I invite you to imagine what your life would look and feel like if every land you walked upon was treated like holy land; if every human body you came into contact with including your own were treated like holy land; if every animal and plant you ate, every mineral and stone mined and built into your smartphone and car and house were treated like holy land. Indigenous thinking sees the Earth as the source of life, not a resource to be used for a period of time. The understanding that all land is holy, that all of us are wanted and held by Mother Earth where we are now regardless of our ancestor’s trauma of leaving their Motherland, is incredibly freeing. I first experienced this healing during an indigenous dance-fast ceremony in Colorado following teachings of Joseph Rael. I remember kneeling in front of a tree during the ceremony and weeping with the realisation of how much Mother Earth wanted and cared for me, how much pain I had been carrying disconnecting me from those feelings, and how much pressure that had been placing on other relationships, especially my birth mother.

Years ago I read a book whose central thesis really stuck with me written by Wilhelm Reich, a controversial former student of Freud. Reich said that more than anything, we are truly afraid of pleasure, joy, and the abundance of gifts always in our midst; that we have collectively, in Judeo-Christian/Western culture, grown used to identifying with a fundamental sense of rejection, so that we shy away from profound opportunities for acceptance. I remember too, years ago, reading about the origin and etymology of the word sin:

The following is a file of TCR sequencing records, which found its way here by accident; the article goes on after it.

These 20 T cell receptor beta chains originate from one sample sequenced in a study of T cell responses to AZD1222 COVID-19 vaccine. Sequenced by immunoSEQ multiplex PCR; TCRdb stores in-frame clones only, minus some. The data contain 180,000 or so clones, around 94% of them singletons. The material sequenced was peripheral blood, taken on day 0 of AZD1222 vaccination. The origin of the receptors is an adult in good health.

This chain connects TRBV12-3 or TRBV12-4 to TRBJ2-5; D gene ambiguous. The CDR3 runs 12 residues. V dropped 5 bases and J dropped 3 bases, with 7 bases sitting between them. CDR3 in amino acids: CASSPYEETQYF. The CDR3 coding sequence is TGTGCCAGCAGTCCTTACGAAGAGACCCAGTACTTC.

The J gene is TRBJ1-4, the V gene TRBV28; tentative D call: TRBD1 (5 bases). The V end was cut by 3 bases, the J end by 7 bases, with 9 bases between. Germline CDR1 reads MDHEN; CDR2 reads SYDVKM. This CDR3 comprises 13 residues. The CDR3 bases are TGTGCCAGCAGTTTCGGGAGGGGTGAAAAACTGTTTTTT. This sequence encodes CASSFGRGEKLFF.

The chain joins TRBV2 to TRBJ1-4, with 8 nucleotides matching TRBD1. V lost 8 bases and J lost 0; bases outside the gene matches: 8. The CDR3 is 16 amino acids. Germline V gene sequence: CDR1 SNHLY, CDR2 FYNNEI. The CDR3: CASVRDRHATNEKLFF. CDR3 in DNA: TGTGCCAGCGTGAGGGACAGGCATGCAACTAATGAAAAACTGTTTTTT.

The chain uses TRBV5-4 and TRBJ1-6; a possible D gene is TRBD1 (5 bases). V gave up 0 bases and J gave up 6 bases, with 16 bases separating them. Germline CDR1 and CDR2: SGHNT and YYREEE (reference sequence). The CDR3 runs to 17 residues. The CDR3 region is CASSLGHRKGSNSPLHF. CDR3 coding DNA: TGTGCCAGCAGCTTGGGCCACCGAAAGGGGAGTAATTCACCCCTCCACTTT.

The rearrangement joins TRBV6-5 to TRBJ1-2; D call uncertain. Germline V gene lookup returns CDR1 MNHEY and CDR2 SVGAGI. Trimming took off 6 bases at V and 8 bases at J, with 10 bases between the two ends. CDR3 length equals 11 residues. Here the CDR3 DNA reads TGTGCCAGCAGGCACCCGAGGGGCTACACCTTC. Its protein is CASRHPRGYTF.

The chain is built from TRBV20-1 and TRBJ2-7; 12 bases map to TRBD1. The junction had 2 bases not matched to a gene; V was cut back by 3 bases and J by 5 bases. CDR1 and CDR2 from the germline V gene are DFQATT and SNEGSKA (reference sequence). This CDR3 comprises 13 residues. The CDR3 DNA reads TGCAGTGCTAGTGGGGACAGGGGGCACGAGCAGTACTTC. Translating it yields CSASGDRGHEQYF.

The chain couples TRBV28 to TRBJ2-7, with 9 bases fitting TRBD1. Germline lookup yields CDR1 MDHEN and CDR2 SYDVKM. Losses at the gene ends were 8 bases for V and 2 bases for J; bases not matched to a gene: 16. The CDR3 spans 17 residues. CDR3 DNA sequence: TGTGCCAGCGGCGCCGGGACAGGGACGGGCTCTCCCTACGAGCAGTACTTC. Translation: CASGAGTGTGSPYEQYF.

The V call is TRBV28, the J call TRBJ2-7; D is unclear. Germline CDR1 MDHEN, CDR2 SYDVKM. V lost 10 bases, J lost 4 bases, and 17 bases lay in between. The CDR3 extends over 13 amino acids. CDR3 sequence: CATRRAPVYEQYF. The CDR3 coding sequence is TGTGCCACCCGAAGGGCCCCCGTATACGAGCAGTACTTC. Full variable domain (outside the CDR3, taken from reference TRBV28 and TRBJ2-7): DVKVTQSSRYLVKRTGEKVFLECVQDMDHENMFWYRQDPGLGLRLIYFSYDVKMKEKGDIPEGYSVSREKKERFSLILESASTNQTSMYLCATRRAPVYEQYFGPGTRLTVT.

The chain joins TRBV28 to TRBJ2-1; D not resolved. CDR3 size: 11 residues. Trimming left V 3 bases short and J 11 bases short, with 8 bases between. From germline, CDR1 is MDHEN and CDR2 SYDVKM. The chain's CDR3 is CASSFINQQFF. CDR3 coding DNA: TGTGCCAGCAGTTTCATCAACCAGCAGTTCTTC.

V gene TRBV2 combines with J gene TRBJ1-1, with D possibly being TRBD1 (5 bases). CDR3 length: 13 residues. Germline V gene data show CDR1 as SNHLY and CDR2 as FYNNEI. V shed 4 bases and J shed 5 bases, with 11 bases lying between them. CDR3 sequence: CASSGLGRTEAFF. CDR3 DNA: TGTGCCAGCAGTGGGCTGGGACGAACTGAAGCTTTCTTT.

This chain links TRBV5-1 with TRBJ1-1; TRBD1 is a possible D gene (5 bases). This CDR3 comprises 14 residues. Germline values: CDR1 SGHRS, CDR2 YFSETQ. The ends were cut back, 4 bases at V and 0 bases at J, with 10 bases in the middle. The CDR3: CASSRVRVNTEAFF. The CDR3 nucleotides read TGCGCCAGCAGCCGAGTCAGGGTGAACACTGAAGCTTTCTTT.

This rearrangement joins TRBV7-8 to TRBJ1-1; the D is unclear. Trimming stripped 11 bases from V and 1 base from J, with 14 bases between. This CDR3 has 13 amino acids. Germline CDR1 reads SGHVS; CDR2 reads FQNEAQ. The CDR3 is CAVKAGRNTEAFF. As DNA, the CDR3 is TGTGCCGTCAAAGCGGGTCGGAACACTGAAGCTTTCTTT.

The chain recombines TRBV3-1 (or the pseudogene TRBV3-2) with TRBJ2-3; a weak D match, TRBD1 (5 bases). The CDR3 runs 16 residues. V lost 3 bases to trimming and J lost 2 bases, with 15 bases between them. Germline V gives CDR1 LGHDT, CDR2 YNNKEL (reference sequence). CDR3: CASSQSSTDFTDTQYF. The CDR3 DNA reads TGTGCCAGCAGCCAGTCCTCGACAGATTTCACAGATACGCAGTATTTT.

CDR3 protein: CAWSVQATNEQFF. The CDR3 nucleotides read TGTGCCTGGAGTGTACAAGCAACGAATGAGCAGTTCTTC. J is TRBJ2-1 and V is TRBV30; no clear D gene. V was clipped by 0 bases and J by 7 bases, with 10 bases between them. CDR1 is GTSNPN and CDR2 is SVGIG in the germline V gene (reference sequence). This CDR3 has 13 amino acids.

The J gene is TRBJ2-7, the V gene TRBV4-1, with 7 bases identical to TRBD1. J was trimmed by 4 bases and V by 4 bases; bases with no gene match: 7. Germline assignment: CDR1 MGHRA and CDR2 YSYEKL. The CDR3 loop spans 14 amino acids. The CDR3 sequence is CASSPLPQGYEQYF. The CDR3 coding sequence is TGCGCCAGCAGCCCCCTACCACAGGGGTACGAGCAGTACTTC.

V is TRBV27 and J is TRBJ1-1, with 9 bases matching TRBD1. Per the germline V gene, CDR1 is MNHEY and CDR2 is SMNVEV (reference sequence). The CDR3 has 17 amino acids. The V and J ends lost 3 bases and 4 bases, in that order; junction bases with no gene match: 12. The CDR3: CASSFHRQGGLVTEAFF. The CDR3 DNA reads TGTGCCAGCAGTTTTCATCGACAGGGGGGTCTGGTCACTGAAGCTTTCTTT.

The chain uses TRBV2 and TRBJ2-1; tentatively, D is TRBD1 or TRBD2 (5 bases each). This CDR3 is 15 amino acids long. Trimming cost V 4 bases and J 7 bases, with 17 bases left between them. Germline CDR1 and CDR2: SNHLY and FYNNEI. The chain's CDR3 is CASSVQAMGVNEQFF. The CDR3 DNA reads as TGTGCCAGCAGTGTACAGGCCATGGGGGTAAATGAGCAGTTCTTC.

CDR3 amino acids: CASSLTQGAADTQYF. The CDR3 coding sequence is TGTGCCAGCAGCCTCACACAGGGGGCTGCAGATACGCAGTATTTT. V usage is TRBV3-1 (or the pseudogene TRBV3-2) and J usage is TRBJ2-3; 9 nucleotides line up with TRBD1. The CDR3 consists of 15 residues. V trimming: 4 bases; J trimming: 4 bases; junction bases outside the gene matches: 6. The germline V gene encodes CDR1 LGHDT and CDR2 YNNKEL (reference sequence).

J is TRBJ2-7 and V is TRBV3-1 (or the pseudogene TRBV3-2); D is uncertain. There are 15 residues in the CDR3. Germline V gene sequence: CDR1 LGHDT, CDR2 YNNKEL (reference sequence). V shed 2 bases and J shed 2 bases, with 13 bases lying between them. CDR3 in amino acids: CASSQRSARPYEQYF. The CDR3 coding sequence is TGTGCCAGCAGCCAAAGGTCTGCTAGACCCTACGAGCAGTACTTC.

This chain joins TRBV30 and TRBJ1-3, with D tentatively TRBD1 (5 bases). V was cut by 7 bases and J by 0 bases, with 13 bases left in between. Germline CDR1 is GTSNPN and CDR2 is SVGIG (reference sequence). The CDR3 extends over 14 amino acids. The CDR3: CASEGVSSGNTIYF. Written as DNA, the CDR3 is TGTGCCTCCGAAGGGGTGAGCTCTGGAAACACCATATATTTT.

[T]he most common word translated as “sin” is chait. The “sin” of Adam and Eve was chait, a mistake. People don’t “sin.” People make mistakes. After all, we are human.

sinThis word “sin,” then, was meant to help us humans understand our nature: that we are powerful and able create wonders and also an innate capacity to blunder. What curious creatures we are! We have been believing and embodying an errant, mistaken thought and believing that we are exiled, unworthy, and that our sacred, earthly Mother doesn’t fully love us, and this sin/mistake/confusion has been defining the course of our collective history for multiple millennia, and is still going. If this isn’t Wetiko energy, I don’t know what is! (Image from here.)

Faced with so many reflections around us of our collective disconnection with Mother Earth, our bodies, fellow beings, and elements of our environment necessary for living like our water and air, it helps to have a sense of humour. Here’s a quote from George Carlin:

The earth doesn’t share our prejudice towards plastic. Plastic came out of the earth. The earth probably sees plastic as just another one of its children. Could be the only reason the earth allowed us to be spawned from it in the first place. It wanted plastic for itself. Didn’t know how to make it. Needed us. Could be the answer to our age-old egocentric philosophical question, “Why are we here?”

Exercise: I invite you to re-think the concept of “holiday” and “other” days, and generally how you carry and embody being holy.